Caulobacter lipid A LC-MSMS
We generated strains of Caulobacter crescentus NA1000 lacking ctpA or lpxC, performed an extraction of free lipid A, and examined the samples by liquid chromatography-tandem mass spectrometry. Details of strain construction and lipid A extraction can be found in the linked article by Zik et al. We analyzed the following strains: wild-type (KR4000), ΔsspB (KR1499), Δfur ΔsspB (KR4077) ΔctpA Δfur ΔsspB (KR4102), and ΔlpxC Δfur ΔsspB (KR4103). KR4000, KR1499, and KR4077 contained lipid A matching the previously determined wild-type lipid A structure. Notably, KR4102 contained no lipid A with sugars at the terminal (1 and 4′) positions but rather contained phosphates, as in the canonical lipid A structure of Escherichia coli. KR4103 strain contained no ions of the wild-type mass but possessed an ion at 1412 m/z, the structure of which remains unclear. The HPLC-MSMS data of this ion showed no loss of phosphate, as seen in KR4102, nor loss of sugars, as seen for KR4000, KR1499, and KR4077. The fragmentation pattern strongly suggested that something other than lipid A was responsible for the ion at 1412 m/z. Given that cardiolipin is a common microbial membrane lipid, we carried out HILIC-MS (described below) with cardiolipin and lipid A standards. Both standards were retained by HILIC, as expected for hydrophobic molecules, but extracts from KR4103 mutant showed no ions at all, suggesting that the species at 1412 m/z is not hydrophobic enough to be retained. Regrettably, there remains no structure identified for the ion at 1412 m/z. Structure analysis was conducted manually according to our prior effort in this field (Yoon et al., 2016). Results based on these data are published in biorxiv: https://doi.org/10.1101/2022.01.20.477143.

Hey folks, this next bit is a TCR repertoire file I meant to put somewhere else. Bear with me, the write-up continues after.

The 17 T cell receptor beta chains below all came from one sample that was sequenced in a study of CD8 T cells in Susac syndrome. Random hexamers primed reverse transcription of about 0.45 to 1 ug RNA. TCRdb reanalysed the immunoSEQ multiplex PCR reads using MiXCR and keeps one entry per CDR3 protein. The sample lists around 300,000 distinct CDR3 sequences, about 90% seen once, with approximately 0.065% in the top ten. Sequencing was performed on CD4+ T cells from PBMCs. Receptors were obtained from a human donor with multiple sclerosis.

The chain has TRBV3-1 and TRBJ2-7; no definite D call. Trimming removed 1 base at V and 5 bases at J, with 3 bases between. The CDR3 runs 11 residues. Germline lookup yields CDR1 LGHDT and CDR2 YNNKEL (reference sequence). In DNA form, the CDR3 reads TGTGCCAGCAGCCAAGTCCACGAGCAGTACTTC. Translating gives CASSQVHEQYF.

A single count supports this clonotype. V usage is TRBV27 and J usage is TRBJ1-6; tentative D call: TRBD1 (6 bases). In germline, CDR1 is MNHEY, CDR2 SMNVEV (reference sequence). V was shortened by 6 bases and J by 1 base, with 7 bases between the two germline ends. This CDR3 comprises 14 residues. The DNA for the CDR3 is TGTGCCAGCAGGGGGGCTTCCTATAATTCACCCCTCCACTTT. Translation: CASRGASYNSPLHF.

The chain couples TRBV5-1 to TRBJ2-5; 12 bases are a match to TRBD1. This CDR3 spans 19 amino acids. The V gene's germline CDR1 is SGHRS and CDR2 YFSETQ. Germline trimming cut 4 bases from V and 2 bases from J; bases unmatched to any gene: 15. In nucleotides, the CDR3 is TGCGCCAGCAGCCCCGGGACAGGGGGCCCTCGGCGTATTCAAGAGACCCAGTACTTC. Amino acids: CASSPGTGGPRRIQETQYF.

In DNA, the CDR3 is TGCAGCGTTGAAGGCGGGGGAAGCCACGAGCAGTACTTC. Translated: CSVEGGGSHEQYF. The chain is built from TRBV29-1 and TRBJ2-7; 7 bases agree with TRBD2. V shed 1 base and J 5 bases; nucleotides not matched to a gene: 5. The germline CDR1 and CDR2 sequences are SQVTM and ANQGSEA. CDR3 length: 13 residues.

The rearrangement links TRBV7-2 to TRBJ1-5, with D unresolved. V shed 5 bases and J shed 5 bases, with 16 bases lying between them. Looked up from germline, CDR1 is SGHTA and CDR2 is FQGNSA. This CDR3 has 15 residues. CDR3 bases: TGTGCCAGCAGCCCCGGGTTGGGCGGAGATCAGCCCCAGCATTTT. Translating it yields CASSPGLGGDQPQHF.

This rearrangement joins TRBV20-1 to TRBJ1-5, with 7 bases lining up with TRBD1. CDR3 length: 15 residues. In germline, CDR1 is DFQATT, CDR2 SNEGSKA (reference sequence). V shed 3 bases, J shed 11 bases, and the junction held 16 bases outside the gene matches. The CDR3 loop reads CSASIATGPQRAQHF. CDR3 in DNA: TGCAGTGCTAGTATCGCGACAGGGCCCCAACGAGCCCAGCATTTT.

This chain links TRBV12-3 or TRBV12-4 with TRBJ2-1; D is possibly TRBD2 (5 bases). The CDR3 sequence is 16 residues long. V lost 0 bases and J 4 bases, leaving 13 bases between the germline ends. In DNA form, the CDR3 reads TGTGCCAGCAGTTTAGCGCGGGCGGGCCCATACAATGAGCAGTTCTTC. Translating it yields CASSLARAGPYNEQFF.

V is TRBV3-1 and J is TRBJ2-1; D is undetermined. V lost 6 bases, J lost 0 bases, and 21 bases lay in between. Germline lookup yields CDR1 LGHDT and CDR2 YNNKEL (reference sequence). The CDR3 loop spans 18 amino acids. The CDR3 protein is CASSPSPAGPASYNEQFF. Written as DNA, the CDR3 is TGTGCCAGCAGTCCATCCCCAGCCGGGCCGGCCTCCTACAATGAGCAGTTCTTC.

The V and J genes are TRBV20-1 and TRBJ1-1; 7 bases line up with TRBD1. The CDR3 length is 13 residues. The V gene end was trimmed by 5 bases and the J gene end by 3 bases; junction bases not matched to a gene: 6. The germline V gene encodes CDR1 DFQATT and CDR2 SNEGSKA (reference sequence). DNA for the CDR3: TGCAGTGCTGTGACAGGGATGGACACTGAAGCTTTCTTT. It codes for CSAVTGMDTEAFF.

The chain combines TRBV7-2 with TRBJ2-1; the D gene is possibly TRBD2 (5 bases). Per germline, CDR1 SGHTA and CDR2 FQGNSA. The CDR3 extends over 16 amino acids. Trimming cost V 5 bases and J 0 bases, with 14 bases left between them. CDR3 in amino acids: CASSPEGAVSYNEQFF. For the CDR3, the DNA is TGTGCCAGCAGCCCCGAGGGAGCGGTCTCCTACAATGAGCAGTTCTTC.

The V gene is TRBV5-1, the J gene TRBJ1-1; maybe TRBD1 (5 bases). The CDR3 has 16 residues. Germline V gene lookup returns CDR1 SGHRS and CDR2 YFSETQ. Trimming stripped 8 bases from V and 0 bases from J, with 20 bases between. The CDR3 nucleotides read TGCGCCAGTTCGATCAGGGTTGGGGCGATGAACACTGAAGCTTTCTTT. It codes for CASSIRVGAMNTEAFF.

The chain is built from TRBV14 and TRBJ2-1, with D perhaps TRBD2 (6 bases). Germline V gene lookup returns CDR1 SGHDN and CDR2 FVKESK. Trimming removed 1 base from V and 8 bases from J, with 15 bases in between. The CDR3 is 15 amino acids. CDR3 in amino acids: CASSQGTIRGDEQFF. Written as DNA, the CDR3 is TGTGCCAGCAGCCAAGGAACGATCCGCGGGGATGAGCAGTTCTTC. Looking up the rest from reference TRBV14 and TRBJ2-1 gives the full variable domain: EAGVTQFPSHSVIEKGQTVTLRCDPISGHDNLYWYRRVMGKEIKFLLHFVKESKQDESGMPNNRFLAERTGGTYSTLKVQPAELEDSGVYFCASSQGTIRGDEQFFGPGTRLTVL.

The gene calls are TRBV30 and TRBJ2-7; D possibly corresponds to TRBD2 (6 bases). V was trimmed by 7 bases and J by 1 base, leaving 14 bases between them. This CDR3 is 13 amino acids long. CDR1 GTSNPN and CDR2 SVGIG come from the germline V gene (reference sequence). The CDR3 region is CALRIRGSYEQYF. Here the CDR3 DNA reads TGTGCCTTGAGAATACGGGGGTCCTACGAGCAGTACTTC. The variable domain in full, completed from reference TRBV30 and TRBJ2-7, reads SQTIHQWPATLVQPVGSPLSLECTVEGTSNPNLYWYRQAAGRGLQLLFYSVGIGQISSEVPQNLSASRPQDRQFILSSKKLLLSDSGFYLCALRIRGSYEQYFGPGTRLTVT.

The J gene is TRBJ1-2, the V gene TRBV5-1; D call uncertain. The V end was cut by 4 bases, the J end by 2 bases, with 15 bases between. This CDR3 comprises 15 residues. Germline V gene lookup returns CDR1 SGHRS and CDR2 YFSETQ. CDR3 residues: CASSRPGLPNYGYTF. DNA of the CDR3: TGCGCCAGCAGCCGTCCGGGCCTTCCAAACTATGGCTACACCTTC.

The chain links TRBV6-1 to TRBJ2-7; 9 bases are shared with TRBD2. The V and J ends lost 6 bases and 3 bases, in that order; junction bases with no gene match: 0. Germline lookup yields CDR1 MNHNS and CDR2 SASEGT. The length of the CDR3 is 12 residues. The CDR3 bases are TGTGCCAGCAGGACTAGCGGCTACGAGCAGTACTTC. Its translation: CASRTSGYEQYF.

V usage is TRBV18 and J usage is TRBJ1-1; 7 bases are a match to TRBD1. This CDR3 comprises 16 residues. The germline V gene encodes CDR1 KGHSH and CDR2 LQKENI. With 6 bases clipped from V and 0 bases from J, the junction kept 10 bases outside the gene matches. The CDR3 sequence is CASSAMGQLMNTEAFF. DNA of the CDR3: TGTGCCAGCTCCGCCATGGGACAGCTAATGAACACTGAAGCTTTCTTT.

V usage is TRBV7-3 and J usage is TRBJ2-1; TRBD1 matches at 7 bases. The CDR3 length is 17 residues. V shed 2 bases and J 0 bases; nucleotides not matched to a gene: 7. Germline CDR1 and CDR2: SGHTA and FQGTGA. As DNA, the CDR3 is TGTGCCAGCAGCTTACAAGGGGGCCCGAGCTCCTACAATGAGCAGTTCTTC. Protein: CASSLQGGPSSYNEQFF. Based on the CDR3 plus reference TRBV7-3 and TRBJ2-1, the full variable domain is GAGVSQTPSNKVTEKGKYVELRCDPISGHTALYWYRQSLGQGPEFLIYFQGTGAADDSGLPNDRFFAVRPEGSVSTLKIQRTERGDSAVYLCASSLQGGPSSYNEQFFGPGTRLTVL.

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High performance liquid chromatography-tandem mass spectrometry (HPLC-MSMS) of lipid A extracts. All samples were generated by a modified Caroff extraction protocol. Each extract was initially dissolved in 100 µL 1:2 chloroform: methanol before dilution 1:10 with methanol for analysis. A 2-5 µL aliquot of each solution was injected onto a Phenomenex Jupiter C4 column (2 x 50 mm, 5 µm, 300 Å) for HPLC-MSMS analysis with a Waters Acquity UPLC system coupled to a Thermo LTQ-Orbitrap Velos Pro mass spectrometer, equipped with an atmospheric pressure electrospray ionization source. For lipid detection, the HPLC-MSMS analyses were carried out with full-mass detection over a mass range of m/z 250 to 2000 in the Fourier transform MS mode, with negative-ion detection. The mass resolution was 60,000 FWHM @ m/z 400. Fragmentation product ion masses of the three most intense precursor ions were measured in the ion trap or orbitrap (7500 resolution) mass analyzer using stepped collision-induced dissociation (35% of the normalized collision energy) or Higher energy collision-induced dissociation (35% of the normalized collision energy) activation energies. During data acquisitions, real-time mass calibration was applied with m/z 283.26454 as the lock mass for negative-ion detection. The mobile phase for separation was (A) 1 mM ammonium acetate solution and (B) 90% (1:1 acetonitrile/propanol)/10% water/1 mM ammonium acetate as the binary solvents for the 16-minute gradient elution: 0 to 10 min, 30% to 100%B; 10 to 12 min, 100% B and 12 to 12.1 min at 30% B, followed by column equilibration at 30% B from 12.1 to 16 min. The column flow rate was 0.35 mL/min and the column temperature was maintained at 40°C. Hydrophobic interaction liquid chromatography-mass spectrometry (HILIC-MS). A 10-µL aliquot of each solution was injected into a Waters Atlantis HILIC column (4.6 mm x 150 mm, 5 µm) to run LC-MS on a Water Acquity UPLC system coupled to a Thermo LTQ-Orbitrap Velos Pro mass spectrometer, equipped with an atmospheric pressure electrospray ionization source. For lipid detection, the HILIC-MS runs were carried out with full-mass detection over a mass range of m/z 80 to 2000 in Fourier transform MS mode, with positive-ion and negative-ion detection, respectively, in two rounds of LC injections. The mass resolution was 60,000 FWHM @ m/z 400. During data acquisitions, real-time mass calibration was applied with m/z 391.28426 as the lock mass for positive-ion detection and with m/z 112.98563 as the lock mass for negative-ion detection. The mobile phase of HILIC was (A) 20 mM ammonium acetate solution (pH adjusted to 4.0 with acetic acid) and (B) methanol as the binary solvents for gradient elution: 0-4 min, 99% B; 4 to 12.5 min, 99% to 20% B and 12.5 to 15 min at 20% B, followed by column equilibration at 99% B for 5 min between injections. The column flow rate was 0.4 mL/min and the column temperature was maintained at 40°C.